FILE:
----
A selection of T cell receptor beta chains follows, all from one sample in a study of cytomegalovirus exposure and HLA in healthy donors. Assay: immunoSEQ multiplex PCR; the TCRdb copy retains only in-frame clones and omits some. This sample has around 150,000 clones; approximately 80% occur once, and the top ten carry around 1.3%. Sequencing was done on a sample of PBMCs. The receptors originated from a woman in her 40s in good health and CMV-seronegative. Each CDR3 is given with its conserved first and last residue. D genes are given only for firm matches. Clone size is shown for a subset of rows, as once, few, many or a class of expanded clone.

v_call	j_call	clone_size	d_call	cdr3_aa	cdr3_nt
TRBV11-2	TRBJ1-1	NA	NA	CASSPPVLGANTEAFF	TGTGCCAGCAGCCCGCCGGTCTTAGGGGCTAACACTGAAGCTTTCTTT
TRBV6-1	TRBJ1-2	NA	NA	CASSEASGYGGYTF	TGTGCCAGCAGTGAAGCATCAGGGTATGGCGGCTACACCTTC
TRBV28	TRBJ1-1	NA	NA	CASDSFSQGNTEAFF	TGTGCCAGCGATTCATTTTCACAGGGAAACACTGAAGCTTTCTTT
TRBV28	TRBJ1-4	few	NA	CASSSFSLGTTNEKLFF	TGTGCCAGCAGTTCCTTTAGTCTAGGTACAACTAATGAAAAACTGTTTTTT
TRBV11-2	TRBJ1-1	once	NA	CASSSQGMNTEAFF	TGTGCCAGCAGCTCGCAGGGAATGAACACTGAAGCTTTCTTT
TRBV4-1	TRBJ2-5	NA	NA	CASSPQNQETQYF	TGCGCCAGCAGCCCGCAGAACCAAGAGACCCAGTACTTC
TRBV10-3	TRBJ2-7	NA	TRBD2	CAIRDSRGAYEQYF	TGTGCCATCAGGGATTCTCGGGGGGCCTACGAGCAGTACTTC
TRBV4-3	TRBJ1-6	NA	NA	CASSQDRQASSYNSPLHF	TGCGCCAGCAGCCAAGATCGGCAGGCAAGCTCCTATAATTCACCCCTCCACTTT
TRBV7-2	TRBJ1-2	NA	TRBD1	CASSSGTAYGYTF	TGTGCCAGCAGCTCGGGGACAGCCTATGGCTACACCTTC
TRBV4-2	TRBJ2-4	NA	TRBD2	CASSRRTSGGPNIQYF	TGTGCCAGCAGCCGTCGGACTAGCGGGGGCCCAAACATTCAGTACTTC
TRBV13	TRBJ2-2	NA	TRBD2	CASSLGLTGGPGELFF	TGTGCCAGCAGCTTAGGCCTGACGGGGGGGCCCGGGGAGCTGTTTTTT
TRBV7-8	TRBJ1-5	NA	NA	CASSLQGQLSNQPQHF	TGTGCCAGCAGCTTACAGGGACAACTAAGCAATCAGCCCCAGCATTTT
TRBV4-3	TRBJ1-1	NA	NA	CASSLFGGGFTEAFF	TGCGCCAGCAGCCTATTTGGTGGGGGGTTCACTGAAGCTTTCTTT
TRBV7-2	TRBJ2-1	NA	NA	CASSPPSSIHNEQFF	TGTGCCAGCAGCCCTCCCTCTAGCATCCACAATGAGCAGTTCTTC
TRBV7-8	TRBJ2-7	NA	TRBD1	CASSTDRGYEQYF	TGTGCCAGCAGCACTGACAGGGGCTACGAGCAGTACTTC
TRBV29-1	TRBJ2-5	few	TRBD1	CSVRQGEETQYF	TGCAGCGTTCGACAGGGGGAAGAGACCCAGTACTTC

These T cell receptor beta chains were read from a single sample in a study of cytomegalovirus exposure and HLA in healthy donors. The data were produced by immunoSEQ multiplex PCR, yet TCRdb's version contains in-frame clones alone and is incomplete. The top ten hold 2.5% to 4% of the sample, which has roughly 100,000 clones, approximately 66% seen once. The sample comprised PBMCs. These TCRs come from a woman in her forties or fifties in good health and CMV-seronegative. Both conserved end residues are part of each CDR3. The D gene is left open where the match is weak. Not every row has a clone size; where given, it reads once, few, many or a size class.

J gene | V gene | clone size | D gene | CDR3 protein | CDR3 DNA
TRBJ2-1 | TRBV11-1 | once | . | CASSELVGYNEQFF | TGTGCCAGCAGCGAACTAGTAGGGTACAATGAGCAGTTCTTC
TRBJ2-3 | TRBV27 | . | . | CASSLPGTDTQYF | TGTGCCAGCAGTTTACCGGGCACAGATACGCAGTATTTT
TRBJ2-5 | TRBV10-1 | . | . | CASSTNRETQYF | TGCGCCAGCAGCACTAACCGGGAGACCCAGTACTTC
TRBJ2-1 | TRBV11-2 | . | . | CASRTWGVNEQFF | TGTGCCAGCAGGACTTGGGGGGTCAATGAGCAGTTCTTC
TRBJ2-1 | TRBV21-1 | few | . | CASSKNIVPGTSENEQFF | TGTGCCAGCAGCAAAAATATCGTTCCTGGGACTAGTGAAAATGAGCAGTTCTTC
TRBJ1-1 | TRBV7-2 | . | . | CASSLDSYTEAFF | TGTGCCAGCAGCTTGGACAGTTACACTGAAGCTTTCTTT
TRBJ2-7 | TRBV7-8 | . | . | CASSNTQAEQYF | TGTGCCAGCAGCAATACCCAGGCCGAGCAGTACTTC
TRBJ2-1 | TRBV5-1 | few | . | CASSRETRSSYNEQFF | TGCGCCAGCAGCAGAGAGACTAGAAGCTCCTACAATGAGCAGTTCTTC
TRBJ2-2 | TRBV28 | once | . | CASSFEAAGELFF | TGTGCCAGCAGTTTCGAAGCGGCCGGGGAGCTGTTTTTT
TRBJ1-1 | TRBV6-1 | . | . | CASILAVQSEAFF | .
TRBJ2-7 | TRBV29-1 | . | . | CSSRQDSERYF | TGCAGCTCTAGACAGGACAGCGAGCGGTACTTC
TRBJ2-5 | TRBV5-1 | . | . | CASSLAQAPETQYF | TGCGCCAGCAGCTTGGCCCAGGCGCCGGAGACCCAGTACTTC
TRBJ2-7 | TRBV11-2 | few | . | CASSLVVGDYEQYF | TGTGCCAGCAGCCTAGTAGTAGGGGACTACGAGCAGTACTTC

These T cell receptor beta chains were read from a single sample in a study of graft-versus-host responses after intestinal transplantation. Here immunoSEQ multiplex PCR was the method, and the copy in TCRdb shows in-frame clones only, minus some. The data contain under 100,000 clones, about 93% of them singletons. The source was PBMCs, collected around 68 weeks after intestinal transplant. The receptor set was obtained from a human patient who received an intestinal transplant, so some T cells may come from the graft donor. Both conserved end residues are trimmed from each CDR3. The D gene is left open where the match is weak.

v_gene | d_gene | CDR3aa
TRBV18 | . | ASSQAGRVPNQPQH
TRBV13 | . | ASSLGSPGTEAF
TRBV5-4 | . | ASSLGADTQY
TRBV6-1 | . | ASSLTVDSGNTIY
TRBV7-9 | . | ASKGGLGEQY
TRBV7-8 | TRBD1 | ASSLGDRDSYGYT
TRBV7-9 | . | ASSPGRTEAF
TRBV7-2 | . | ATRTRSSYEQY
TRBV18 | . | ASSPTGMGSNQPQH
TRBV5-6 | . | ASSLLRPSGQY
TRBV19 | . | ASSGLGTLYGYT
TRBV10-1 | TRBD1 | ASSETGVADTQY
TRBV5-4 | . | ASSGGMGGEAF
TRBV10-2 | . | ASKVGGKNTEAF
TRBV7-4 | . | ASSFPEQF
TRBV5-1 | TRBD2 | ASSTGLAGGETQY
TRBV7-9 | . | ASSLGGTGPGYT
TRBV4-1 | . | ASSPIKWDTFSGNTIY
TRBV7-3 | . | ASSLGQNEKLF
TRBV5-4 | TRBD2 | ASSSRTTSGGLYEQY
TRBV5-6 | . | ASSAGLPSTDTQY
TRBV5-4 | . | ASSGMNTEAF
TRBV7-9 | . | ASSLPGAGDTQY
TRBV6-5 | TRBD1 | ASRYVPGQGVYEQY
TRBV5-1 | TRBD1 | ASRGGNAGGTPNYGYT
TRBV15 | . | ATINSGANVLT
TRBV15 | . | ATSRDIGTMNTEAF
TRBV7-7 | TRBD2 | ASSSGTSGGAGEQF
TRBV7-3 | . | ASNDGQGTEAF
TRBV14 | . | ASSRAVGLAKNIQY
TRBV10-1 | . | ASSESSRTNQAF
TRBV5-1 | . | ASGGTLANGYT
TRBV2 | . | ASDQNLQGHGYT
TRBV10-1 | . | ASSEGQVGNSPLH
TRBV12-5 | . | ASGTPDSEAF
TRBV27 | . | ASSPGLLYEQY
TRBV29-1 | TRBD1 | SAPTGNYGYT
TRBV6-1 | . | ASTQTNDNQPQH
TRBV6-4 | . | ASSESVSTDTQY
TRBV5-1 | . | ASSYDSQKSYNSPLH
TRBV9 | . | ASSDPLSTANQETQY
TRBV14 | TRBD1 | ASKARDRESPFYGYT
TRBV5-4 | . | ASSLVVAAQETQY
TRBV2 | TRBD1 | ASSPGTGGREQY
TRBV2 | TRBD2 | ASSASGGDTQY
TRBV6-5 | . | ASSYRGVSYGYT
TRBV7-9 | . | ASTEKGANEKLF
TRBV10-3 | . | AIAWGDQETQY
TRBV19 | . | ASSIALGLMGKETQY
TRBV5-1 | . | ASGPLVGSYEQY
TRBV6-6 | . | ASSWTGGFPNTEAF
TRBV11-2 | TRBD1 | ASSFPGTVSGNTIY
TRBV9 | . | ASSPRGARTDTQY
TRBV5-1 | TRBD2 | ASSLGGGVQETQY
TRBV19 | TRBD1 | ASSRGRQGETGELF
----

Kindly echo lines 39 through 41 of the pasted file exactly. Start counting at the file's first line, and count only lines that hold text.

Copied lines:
TRBV6-1 | . | ASSLTVDSGNTIY
TRBV7-9 | . | ASKGGLGEQY
TRBV7-8 | TRBD1 | ASSLGDRDSYGYT